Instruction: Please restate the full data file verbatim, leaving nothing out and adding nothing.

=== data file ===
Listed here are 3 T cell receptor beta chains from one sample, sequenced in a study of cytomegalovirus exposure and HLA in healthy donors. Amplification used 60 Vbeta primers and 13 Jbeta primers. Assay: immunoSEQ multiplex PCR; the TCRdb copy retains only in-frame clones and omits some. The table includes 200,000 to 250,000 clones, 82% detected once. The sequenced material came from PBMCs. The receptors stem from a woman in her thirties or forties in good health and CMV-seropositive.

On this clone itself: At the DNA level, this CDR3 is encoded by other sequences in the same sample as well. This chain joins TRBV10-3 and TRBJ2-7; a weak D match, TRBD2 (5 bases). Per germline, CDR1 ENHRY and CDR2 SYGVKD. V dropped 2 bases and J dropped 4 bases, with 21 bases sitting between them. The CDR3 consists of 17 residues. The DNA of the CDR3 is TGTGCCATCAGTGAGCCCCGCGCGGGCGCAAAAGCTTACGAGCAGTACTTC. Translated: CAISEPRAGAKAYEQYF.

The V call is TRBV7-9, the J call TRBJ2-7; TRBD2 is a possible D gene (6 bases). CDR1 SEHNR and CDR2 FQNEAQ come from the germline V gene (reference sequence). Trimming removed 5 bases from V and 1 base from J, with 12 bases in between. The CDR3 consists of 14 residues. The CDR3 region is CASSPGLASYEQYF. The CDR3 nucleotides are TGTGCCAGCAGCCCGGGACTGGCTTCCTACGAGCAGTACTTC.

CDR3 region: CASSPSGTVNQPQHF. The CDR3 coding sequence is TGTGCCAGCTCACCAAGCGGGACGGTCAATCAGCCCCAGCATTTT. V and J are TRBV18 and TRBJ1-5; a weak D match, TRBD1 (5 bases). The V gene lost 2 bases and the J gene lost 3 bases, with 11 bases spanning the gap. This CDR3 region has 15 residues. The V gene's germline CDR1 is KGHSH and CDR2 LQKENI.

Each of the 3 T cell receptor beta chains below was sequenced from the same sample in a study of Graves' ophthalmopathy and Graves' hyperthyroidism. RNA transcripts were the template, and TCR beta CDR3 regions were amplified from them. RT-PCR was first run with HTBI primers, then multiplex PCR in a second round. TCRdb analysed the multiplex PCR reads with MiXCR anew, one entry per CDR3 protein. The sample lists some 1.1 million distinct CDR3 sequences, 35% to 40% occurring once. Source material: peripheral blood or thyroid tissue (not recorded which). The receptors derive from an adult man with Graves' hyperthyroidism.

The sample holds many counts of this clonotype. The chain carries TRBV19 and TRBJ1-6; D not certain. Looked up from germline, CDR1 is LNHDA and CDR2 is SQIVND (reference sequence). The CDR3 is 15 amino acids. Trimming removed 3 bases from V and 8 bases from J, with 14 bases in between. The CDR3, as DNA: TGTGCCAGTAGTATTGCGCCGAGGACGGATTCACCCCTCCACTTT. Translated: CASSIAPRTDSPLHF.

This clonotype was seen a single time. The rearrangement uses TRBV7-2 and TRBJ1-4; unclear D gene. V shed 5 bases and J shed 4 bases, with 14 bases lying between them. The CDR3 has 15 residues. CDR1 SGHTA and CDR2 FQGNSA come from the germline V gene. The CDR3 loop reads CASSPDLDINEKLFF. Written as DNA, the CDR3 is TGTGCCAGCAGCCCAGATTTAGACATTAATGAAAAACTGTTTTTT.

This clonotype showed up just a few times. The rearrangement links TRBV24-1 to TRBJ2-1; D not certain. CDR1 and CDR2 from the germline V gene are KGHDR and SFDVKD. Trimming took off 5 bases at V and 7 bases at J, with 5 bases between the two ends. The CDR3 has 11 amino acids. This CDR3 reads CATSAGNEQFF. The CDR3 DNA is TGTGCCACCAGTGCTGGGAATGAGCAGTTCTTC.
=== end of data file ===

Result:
Listed here are 3 T cell receptor beta chains from one sample, sequenced in a study of cytomegalovirus exposure and HLA in healthy donors. Amplification used 60 Vbeta primers and 13 Jbeta primers. Assay: immunoSEQ multiplex PCR; the TCRdb copy retains only in-frame clones and omits some. The table includes 200,000 to 250,000 clones, 82% detected once. The sequenced material came from PBMCs. The receptors stem from a woman in her thirties or forties in good health and CMV-seropositive.

On this clone itself: At the DNA level, this CDR3 is encoded by other sequences in the same sample as well. This chain joins TRBV10-3 and TRBJ2-7; a weak D match, TRBD2 (5 bases). Per germline, CDR1 ENHRY and CDR2 SYGVKD. V dropped 2 bases and J dropped 4 bases, with 21 bases sitting between them. The CDR3 consists of 17 residues. The DNA of the CDR3 is TGTGCCATCAGTGAGCCCCGCGCGGGCGCAAAAGCTTACGAGCAGTACTTC. Translated: CAISEPRAGAKAYEQYF.

The V call is TRBV7-9, the J call TRBJ2-7; TRBD2 is a possible D gene (6 bases). CDR1 SEHNR and CDR2 FQNEAQ come from the germline V gene (reference sequence). Trimming removed 5 bases from V and 1 base from J, with 12 bases in between. The CDR3 consists of 14 residues. The CDR3 region is CASSPGLASYEQYF. The CDR3 nucleotides are TGTGCCAGCAGCCCGGGACTGGCTTCCTACGAGCAGTACTTC.

CDR3 region: CASSPSGTVNQPQHF. The CDR3 coding sequence is TGTGCCAGCTCACCAAGCGGGACGGTCAATCAGCCCCAGCATTTT. V and J are TRBV18 and TRBJ1-5; a weak D match, TRBD1 (5 bases). The V gene lost 2 bases and the J gene lost 3 bases, with 11 bases spanning the gap. This CDR3 region has 15 residues. The V gene's germline CDR1 is KGHSH and CDR2 LQKENI.

Each of the 3 T cell receptor beta chains below was sequenced from the same sample in a study of Graves' ophthalmopathy and Graves' hyperthyroidism. RNA transcripts were the template, and TCR beta CDR3 regions were amplified from them. RT-PCR was first run with HTBI primers, then multiplex PCR in a second round. TCRdb analysed the multiplex PCR reads with MiXCR anew, one entry per CDR3 protein. The sample lists some 1.1 million distinct CDR3 sequences, 35% to 40% occurring once. Source material: peripheral blood or thyroid tissue (not recorded which). The receptors derive from an adult man with Graves' hyperthyroidism.

The sample holds many counts of this clonotype. The chain carries TRBV19 and TRBJ1-6; D not certain. Looked up from germline, CDR1 is LNHDA and CDR2 is SQIVND (reference sequence). The CDR3 is 15 amino acids. Trimming removed 3 bases from V and 8 bases from J, with 14 bases in between. The CDR3, as DNA: TGTGCCAGTAGTATTGCGCCGAGGACGGATTCACCCCTCCACTTT. Translated: CASSIAPRTDSPLHF.

This clonotype was seen a single time. The rearrangement uses TRBV7-2 and TRBJ1-4; unclear D gene. V shed 5 bases and J shed 4 bases, with 14 bases lying between them. The CDR3 has 15 residues. CDR1 SGHTA and CDR2 FQGNSA come from the germline V gene. The CDR3 loop reads CASSPDLDINEKLFF. Written as DNA, the CDR3 is TGTGCCAGCAGCCCAGATTTAGACATTAATGAAAAACTGTTTTTT.

This clonotype showed up just a few times. The rearrangement links TRBV24-1 to TRBJ2-1; D not certain. CDR1 and CDR2 from the germline V gene are KGHDR and SFDVKD. Trimming took off 5 bases at V and 7 bases at J, with 5 bases between the two ends. The CDR3 has 11 amino acids. This CDR3 reads CATSAGNEQFF. The CDR3 DNA is TGTGCCACCAGTGCTGGGAATGAGCAGTTCTTC.